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Starting the Dialogue with Your Aging Parents: About Medicare

September 16, 2013

Each year a handbook entitled Medicare and You is mailed to every Medicare beneficiary.  It usually runs close to 140 pages, but is relatively easy to read and understand for the average person.  The contents include explanations of various Medicare programs and how they interface with Medicaid and private insurance. As a resource it is unbeatable and shows any changes that have been incorporated during the past year.

If you are not yet eligible to receive Medicare then you may not have seen this handbook. It can be downloaded as a PDF file or read online at I highly encourage you to either read through the copy your parents received in the mail or to download it yourself and have your own copy. It is very important that Medicare beneficiaries understand what is covered under their chosen plans and what they may be responsible for in terms of medical co-pays, deductibles, or co-insurance responsibilities.

When Medicare is understood by the majority of participants and their family members there is less confusion, better satisfaction with the overall healthcare system, and savings due to decreased fraud. The decreased fraud is a result of participants acting as sentinels and reporting cases of in appropriate billing, over charging, and other fraudulent activity.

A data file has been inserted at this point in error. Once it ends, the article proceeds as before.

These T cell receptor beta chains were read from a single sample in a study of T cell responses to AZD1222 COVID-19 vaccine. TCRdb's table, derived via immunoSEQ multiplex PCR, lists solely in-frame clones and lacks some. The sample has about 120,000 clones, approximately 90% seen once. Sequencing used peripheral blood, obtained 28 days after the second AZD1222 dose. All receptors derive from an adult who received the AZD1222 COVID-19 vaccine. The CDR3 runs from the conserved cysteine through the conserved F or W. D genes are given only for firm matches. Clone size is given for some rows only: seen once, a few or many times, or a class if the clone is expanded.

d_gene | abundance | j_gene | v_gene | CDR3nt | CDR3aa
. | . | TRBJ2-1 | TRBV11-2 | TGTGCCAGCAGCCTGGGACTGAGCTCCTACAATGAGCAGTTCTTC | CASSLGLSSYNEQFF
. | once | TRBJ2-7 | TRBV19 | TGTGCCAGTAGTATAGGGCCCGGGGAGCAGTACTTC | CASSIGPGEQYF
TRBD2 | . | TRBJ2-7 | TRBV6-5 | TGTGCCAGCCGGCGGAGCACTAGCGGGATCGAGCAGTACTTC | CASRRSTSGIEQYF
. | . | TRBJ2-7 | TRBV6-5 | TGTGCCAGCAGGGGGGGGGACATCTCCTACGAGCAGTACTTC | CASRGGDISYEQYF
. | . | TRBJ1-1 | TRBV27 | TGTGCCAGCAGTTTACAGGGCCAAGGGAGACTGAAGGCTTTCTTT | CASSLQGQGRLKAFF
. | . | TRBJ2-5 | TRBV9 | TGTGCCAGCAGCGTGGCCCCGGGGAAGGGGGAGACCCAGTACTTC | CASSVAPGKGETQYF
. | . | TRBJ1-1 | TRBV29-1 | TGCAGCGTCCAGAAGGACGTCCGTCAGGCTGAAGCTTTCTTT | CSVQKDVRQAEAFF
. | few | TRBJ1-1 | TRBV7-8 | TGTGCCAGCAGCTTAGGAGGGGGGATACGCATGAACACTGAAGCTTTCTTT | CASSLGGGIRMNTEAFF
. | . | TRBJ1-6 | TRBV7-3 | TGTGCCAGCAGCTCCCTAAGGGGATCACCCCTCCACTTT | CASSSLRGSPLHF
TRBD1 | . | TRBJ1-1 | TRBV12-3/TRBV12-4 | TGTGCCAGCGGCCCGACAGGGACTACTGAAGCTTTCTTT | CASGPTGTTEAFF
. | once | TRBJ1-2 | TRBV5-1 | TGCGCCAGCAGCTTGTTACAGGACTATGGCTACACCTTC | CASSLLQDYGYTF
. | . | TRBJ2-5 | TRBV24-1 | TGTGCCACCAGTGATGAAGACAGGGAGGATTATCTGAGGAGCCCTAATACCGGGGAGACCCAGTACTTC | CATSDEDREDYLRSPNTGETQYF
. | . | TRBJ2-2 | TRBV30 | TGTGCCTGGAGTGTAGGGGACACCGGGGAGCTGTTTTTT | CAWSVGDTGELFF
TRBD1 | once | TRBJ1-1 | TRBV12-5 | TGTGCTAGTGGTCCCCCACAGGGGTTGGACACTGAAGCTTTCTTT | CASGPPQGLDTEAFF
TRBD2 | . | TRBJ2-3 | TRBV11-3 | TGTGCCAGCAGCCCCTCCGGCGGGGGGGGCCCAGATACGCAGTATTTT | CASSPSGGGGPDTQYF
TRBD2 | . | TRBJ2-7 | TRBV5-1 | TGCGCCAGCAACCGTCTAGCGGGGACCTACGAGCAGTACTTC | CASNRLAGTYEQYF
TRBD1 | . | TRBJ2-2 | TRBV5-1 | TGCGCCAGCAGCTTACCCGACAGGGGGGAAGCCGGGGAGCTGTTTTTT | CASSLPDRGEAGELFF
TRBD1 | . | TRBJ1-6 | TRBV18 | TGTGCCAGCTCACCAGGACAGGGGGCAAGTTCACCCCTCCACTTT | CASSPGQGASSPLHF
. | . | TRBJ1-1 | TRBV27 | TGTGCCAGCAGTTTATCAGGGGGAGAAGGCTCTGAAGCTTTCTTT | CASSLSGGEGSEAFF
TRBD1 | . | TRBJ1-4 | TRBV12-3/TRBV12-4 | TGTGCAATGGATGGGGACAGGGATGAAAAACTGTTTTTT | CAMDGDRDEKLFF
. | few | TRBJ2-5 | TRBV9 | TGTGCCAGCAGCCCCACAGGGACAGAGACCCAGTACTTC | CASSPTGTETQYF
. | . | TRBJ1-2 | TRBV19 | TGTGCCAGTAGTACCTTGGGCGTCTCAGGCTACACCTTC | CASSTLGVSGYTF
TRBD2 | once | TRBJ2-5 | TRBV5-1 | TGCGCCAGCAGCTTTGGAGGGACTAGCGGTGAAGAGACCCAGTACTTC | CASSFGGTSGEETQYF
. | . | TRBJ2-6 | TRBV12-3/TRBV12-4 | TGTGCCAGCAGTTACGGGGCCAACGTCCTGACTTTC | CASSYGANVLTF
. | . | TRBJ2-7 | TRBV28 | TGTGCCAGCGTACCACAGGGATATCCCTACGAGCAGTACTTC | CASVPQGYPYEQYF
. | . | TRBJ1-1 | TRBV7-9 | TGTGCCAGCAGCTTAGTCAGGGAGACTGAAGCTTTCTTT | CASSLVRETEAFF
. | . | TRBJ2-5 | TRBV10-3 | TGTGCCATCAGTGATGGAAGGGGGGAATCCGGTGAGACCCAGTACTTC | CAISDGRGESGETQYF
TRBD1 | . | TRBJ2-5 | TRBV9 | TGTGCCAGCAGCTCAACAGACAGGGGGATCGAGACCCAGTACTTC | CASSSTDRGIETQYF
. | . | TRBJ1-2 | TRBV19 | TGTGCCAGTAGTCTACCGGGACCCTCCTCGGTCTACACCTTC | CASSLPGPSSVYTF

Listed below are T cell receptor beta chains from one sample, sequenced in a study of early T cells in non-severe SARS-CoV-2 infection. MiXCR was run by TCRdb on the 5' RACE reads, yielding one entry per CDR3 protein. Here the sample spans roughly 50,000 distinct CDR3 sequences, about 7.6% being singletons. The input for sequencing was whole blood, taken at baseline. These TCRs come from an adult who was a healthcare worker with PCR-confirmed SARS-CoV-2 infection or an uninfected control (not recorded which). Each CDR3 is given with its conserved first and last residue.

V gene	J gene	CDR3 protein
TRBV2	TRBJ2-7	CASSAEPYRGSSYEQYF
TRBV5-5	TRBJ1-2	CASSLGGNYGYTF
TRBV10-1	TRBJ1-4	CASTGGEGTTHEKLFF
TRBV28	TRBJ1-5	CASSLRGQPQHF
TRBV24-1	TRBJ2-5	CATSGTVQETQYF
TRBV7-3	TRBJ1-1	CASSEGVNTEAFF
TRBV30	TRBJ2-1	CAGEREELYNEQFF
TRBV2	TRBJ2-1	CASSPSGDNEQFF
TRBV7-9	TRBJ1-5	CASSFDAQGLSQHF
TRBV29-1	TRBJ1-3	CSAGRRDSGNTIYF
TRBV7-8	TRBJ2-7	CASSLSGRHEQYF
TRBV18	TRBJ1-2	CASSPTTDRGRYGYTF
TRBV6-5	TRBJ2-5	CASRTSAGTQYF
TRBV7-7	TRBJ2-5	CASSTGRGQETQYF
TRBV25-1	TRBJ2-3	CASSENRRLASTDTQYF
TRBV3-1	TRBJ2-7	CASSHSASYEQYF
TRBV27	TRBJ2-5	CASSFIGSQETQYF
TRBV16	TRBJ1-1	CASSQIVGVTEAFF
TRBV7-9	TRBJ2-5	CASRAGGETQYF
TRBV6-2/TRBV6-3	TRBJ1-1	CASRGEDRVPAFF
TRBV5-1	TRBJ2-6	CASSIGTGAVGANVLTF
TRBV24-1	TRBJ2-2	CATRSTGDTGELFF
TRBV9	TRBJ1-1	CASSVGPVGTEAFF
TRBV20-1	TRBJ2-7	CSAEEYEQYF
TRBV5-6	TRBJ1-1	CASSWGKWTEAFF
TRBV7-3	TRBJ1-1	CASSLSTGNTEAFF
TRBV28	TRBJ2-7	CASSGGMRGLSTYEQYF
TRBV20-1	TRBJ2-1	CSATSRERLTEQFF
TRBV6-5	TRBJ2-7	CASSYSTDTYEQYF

In the 2013 edition of the handbook there are a number of new and enhanced benefits. One of the most important aspects of this is the increased number of preventive services.  Some of the services are fully covered depending on the plan your parents are enrolled in. Another factor that plays heavily into whether something is covered or not is whether the medical provider is a participating provider of Medicare services.

If you are in doubt about whether your parents medical provider is a participating provider of Medicare services you can ask the clinic staff via phone or face to face. You can also usually look up this information online. Asking this important question should be done before any services are provided since in the event the medical provider is not a participating provider the services won’t be covered. When services are billed to Medicare and denied then the secondary insurance (if it is a Medicare supplement) most likely will not pay either. This leaves your parents responsible for paying the bill out of pocket.

I’ve listed some of the preventive services covered by Medicare below, but for a full list see page 51 of the handbook and read the surrounding pages for a full explanation.

  • Yearly “Wellness” visits
  • Alcohol misuse counseling
  • Bone mass measurement (screening for osteoporosis)
  • Cancer screenings (for breast cancer, cervical and vaginal cancers, prostate cancer, and colorectal cancer)
  • Cardiovascular screenings
  • Depression screening
  • Diabetes screenings
  • Flu shots, pneumococcal vaccines, Hepatits B shots

Over the next few weeks I’ll explore and explain some of the contents of this handbook in an effort to make you more aware of the benefits of Medicare. With your increased understanding you will be primed and ready to talk to your aging parents about the coverage they have and areas where they might want to consider making changes.

Remember, the open enrollment period for Part D is from October 15th through December 7th if there is a desire, or need, to change the Medicare drug plans.

Let me know if you have any questions by posting in the comments. It’s a pleasure sharing this useful information.

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